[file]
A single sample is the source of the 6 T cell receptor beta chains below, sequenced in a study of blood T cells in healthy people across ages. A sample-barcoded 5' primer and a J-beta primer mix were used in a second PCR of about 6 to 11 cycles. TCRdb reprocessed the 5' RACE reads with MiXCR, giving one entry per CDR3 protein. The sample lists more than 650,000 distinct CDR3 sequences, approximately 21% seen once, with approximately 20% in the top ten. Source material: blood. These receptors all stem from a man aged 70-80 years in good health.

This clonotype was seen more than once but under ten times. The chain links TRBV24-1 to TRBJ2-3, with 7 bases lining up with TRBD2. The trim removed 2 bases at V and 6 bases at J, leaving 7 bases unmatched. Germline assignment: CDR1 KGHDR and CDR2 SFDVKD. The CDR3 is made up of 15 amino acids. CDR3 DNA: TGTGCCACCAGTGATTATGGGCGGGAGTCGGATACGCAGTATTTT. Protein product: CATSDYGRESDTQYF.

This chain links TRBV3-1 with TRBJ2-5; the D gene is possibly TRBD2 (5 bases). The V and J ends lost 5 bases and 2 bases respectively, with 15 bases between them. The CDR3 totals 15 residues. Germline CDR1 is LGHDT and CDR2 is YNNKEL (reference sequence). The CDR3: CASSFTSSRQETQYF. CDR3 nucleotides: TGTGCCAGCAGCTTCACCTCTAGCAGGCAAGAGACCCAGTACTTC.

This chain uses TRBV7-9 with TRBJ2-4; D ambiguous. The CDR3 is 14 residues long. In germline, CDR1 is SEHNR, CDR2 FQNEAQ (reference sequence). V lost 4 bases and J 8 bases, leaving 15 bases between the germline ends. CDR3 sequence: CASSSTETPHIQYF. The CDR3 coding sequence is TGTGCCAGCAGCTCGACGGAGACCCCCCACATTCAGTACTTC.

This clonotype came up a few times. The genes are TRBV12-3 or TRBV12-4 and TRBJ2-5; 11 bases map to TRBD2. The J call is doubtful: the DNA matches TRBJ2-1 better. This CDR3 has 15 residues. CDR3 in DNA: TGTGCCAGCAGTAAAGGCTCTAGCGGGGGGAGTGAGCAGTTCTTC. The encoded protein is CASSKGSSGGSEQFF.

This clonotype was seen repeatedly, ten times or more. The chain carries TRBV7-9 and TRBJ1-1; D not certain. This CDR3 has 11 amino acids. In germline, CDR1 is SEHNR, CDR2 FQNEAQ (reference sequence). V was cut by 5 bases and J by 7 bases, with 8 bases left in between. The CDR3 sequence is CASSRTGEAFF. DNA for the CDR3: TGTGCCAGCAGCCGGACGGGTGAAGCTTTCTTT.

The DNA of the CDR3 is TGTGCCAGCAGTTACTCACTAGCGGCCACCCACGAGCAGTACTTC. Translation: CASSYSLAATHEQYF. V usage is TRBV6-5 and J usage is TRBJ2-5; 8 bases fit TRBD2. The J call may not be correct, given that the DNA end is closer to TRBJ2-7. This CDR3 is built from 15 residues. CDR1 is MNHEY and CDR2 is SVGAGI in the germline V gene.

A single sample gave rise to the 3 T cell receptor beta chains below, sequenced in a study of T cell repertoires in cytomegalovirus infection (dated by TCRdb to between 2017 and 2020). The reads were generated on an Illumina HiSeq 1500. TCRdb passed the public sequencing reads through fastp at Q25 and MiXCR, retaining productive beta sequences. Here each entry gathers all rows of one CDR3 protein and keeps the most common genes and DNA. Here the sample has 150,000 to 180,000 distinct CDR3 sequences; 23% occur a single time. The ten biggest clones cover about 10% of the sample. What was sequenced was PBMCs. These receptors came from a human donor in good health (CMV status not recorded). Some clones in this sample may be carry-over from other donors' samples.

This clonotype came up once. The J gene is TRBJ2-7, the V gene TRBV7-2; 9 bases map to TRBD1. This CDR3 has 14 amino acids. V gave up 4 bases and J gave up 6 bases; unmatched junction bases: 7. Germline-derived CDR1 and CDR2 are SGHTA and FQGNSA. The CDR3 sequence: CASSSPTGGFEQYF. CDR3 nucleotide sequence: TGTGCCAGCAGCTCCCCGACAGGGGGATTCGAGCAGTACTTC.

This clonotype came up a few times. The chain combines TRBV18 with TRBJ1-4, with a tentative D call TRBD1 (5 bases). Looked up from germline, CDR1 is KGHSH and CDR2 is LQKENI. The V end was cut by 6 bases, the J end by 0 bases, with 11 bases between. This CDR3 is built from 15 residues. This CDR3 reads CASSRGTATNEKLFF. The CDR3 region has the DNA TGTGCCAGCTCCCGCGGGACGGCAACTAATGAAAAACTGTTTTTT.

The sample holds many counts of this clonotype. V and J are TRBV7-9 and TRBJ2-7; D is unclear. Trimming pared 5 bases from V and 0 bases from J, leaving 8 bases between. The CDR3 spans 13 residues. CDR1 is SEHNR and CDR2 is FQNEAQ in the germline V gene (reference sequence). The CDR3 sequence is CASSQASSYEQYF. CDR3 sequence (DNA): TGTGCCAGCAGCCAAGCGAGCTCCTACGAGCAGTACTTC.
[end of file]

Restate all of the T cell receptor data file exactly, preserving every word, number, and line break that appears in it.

A single sample is the source of the 6 T cell receptor beta chains below, sequenced in a study of blood T cells in healthy people across ages. A sample-barcoded 5' primer and a J-beta primer mix were used in a second PCR of about 6 to 11 cycles. TCRdb reprocessed the 5' RACE reads with MiXCR, giving one entry per CDR3 protein. The sample lists more than 650,000 distinct CDR3 sequences, approximately 21% seen once, with approximately 20% in the top ten. Source material: blood. These receptors all stem from a man aged 70-80 years in good health.

This clonotype was seen more than once but under ten times. The chain links TRBV24-1 to TRBJ2-3, with 7 bases lining up with TRBD2. The trim removed 2 bases at V and 6 bases at J, leaving 7 bases unmatched. Germline assignment: CDR1 KGHDR and CDR2 SFDVKD. The CDR3 is made up of 15 amino acids. CDR3 DNA: TGTGCCACCAGTGATTATGGGCGGGAGTCGGATACGCAGTATTTT. Protein product: CATSDYGRESDTQYF.

This chain links TRBV3-1 with TRBJ2-5; the D gene is possibly TRBD2 (5 bases). The V and J ends lost 5 bases and 2 bases respectively, with 15 bases between them. The CDR3 totals 15 residues. Germline CDR1 is LGHDT and CDR2 is YNNKEL (reference sequence). The CDR3: CASSFTSSRQETQYF. CDR3 nucleotides: TGTGCCAGCAGCTTCACCTCTAGCAGGCAAGAGACCCAGTACTTC.

This chain uses TRBV7-9 with TRBJ2-4; D ambiguous. The CDR3 is 14 residues long. In germline, CDR1 is SEHNR, CDR2 FQNEAQ (reference sequence). V lost 4 bases and J 8 bases, leaving 15 bases between the germline ends. CDR3 sequence: CASSSTETPHIQYF. The CDR3 coding sequence is TGTGCCAGCAGCTCGACGGAGACCCCCCACATTCAGTACTTC.

This clonotype came up a few times. The genes are TRBV12-3 or TRBV12-4 and TRBJ2-5; 11 bases map to TRBD2. The J call is doubtful: the DNA matches TRBJ2-1 better. This CDR3 has 15 residues. CDR3 in DNA: TGTGCCAGCAGTAAAGGCTCTAGCGGGGGGAGTGAGCAGTTCTTC. The encoded protein is CASSKGSSGGSEQFF.

This clonotype was seen repeatedly, ten times or more. The chain carries TRBV7-9 and TRBJ1-1; D not certain. This CDR3 has 11 amino acids. In germline, CDR1 is SEHNR, CDR2 FQNEAQ (reference sequence). V was cut by 5 bases and J by 7 bases, with 8 bases left in between. The CDR3 sequence is CASSRTGEAFF. DNA for the CDR3: TGTGCCAGCAGCCGGACGGGTGAAGCTTTCTTT.

The DNA of the CDR3 is TGTGCCAGCAGTTACTCACTAGCGGCCACCCACGAGCAGTACTTC. Translation: CASSYSLAATHEQYF. V usage is TRBV6-5 and J usage is TRBJ2-5; 8 bases fit TRBD2. The J call may not be correct, given that the DNA end is closer to TRBJ2-7. This CDR3 is built from 15 residues. CDR1 is MNHEY and CDR2 is SVGAGI in the germline V gene.

A single sample gave rise to the 3 T cell receptor beta chains below, sequenced in a study of T cell repertoires in cytomegalovirus infection (dated by TCRdb to between 2017 and 2020). The reads were generated on an Illumina HiSeq 1500. TCRdb passed the public sequencing reads through fastp at Q25 and MiXCR, retaining productive beta sequences. Here each entry gathers all rows of one CDR3 protein and keeps the most common genes and DNA. Here the sample has 150,000 to 180,000 distinct CDR3 sequences; 23% occur a single time. The ten biggest clones cover about 10% of the sample. What was sequenced was PBMCs. These receptors came from a human donor in good health (CMV status not recorded). Some clones in this sample may be carry-over from other donors' samples.

This clonotype came up once. The J gene is TRBJ2-7, the V gene TRBV7-2; 9 bases map to TRBD1. This CDR3 has 14 amino acids. V gave up 4 bases and J gave up 6 bases; unmatched junction bases: 7. Germline-derived CDR1 and CDR2 are SGHTA and FQGNSA. The CDR3 sequence: CASSSPTGGFEQYF. CDR3 nucleotide sequence: TGTGCCAGCAGCTCCCCGACAGGGGGATTCGAGCAGTACTTC.

This clonotype came up a few times. The chain combines TRBV18 with TRBJ1-4, with a tentative D call TRBD1 (5 bases). Looked up from germline, CDR1 is KGHSH and CDR2 is LQKENI. The V end was cut by 6 bases, the J end by 0 bases, with 11 bases between. This CDR3 is built from 15 residues. This CDR3 reads CASSRGTATNEKLFF. The CDR3 region has the DNA TGTGCCAGCTCCCGCGGGACGGCAACTAATGAAAAACTGTTTTTT.

The sample holds many counts of this clonotype. V and J are TRBV7-9 and TRBJ2-7; D is unclear. Trimming pared 5 bases from V and 0 bases from J, leaving 8 bases between. The CDR3 spans 13 residues. CDR1 is SEHNR and CDR2 is FQNEAQ in the germline V gene (reference sequence). The CDR3 sequence is CASSQASSYEQYF. CDR3 sequence (DNA): TGTGCCAGCAGCCAAGCGAGCTCCTACGAGCAGTACTTC.